One location that I have been visiting frequently on my trips lately is Whitewater State Park. Since I first visited whitewater back in January, during the Golden Eagle Survey, I have been looking forward to birding the park once the ice on all of the pools and ponds melted. Much of the ice has melted and some waterfowl has made its way to the park, I saw shovelers and ring necked ducks for the first time this weekend, but it will still take a bit more time before everything is thawed out.
Even though many parts of the park are still frozen, I have always found a lot of activity up at the visitors center. With several feeders, a small pond and lots of cover the back of the visitors center attracts many birds.
There are several tube type of feeders that attract many different types of small passerines.
The American goldfinch is a common visitor to the feeders. Right now the males are in the middle of molting into their breeding plumage. You can see on this one how the head has begun to turn that bright yellow that they get during breeding but the belly is still pretty plain.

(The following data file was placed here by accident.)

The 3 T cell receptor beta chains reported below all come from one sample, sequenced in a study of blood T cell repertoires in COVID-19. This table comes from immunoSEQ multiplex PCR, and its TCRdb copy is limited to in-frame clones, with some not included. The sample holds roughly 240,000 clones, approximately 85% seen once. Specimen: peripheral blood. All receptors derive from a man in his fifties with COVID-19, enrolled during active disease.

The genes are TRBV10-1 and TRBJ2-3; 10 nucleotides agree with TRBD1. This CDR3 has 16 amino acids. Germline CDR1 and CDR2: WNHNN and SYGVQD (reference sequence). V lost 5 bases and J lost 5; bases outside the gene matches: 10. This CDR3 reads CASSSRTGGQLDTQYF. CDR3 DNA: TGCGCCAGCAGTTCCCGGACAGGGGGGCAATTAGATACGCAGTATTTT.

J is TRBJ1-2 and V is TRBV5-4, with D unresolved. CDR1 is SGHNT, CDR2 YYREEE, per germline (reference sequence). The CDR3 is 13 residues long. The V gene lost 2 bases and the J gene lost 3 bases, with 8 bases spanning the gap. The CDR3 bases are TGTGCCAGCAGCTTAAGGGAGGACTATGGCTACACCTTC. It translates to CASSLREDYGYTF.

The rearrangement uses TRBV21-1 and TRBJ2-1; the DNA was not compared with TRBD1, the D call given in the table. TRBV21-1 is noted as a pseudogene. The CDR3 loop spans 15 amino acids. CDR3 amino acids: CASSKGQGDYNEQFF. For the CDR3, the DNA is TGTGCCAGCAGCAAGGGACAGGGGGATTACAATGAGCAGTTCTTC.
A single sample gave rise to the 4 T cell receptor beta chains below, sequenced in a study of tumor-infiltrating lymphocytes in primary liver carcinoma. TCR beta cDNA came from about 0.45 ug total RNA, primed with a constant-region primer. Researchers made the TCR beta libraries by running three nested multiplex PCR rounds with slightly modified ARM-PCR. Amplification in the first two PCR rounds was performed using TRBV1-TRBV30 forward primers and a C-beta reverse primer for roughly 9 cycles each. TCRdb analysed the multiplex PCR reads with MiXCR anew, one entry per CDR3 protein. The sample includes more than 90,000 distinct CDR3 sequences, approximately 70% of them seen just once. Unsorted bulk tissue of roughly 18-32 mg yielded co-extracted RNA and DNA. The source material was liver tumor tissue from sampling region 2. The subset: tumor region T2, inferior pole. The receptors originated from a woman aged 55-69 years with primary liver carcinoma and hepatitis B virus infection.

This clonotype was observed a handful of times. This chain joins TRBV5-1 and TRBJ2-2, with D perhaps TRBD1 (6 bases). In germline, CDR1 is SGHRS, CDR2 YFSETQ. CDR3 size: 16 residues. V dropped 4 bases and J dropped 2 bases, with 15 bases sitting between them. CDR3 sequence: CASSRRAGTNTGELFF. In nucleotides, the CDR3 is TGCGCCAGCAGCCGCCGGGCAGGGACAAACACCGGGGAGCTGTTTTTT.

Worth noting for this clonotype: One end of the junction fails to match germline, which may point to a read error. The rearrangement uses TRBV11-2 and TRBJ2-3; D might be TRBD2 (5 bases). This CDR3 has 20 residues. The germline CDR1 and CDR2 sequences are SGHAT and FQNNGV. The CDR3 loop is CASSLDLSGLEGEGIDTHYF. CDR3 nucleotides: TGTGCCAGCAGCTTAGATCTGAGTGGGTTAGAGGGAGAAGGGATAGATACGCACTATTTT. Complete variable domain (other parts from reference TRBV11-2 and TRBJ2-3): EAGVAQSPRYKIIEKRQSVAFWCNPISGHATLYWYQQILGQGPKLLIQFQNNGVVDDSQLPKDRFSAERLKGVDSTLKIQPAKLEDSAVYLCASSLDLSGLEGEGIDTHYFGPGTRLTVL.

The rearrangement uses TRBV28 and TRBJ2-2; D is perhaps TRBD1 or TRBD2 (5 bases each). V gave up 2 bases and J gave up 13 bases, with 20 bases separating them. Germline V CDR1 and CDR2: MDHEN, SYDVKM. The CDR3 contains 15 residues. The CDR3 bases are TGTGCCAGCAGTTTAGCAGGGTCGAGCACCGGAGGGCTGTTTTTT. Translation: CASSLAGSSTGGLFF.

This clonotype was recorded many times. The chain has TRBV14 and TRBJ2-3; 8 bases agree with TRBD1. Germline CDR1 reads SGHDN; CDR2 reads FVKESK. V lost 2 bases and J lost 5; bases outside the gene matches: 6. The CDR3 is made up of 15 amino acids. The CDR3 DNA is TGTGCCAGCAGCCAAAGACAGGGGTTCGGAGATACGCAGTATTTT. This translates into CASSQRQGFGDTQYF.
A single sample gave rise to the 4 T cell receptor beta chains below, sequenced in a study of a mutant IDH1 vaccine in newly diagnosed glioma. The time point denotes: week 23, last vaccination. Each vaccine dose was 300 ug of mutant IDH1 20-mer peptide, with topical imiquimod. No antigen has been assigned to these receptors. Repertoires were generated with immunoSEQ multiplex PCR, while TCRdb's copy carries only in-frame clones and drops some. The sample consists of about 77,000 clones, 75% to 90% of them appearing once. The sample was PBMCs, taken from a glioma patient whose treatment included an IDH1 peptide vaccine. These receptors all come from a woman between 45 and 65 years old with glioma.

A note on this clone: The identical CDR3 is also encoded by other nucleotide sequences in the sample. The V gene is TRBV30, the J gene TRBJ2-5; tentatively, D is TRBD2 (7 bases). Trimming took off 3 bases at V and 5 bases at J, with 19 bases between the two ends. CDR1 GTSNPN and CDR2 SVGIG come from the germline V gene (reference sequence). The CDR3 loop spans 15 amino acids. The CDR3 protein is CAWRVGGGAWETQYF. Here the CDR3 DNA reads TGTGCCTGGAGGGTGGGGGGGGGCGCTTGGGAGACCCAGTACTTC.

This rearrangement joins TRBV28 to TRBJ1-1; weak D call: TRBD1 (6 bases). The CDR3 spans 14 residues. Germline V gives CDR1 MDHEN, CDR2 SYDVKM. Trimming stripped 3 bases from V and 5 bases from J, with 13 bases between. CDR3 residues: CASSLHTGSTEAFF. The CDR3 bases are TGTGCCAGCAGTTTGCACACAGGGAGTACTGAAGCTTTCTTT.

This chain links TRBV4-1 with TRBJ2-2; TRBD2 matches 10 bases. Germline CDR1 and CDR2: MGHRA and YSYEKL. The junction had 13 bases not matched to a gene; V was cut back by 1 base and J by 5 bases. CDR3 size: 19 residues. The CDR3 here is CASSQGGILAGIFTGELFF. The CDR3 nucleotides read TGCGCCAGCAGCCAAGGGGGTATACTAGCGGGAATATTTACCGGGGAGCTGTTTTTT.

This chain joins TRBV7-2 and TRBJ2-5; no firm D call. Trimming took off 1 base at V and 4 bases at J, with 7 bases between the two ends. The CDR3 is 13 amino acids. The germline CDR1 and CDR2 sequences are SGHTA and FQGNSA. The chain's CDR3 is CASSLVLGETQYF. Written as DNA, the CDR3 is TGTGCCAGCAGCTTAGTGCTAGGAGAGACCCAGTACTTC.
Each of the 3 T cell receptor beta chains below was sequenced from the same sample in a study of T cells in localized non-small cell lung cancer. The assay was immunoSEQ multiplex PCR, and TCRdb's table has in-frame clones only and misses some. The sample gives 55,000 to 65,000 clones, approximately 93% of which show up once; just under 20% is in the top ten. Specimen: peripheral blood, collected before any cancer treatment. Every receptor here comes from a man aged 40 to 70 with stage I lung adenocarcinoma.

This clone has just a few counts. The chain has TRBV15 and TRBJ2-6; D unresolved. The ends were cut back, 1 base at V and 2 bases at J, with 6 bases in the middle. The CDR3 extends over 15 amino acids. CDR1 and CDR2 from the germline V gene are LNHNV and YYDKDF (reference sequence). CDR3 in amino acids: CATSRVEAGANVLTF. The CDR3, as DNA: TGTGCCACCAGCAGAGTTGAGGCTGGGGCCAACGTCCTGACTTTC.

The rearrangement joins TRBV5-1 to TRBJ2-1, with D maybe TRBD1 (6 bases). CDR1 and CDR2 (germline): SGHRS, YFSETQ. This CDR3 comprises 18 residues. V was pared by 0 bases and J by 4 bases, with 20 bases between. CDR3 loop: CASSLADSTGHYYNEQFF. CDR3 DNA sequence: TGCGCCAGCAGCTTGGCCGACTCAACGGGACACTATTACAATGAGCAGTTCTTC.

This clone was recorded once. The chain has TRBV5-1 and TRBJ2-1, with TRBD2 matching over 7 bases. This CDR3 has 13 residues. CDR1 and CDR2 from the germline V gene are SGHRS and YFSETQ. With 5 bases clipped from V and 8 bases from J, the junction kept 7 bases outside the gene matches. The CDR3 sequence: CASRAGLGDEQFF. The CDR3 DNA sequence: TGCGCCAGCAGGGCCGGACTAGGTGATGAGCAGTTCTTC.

Another bird that I saw a lot of earlier in the year was the purple finch. Sometimes it was difficult to ID these birds because there were also some of the similar looking house finch at the feeders but unlike most locations that I have visited the purple finch actually always outnumbered the more common house finch down at Whitewater.
Another visitor that I was always happy to see was the pine siskin. This year was a good year for pine siskins but Whitewater always seemed to have more then its share. Even after the other northern species have headed north, there were still pine siskin down at Whitewater this weekend.
Not all the birds feed at tube feeders though. There are several platform feeders and excess seed on the ground for birds like dark eyed juncos.
Spilt seed also helps to feed some of the local mammals, such as deer, opossums, and grey and red squirrels.
If you are looking for a little more exercise, there are several trails around the visitors center that lead into the woods, down to the river, or over to the campgrounds.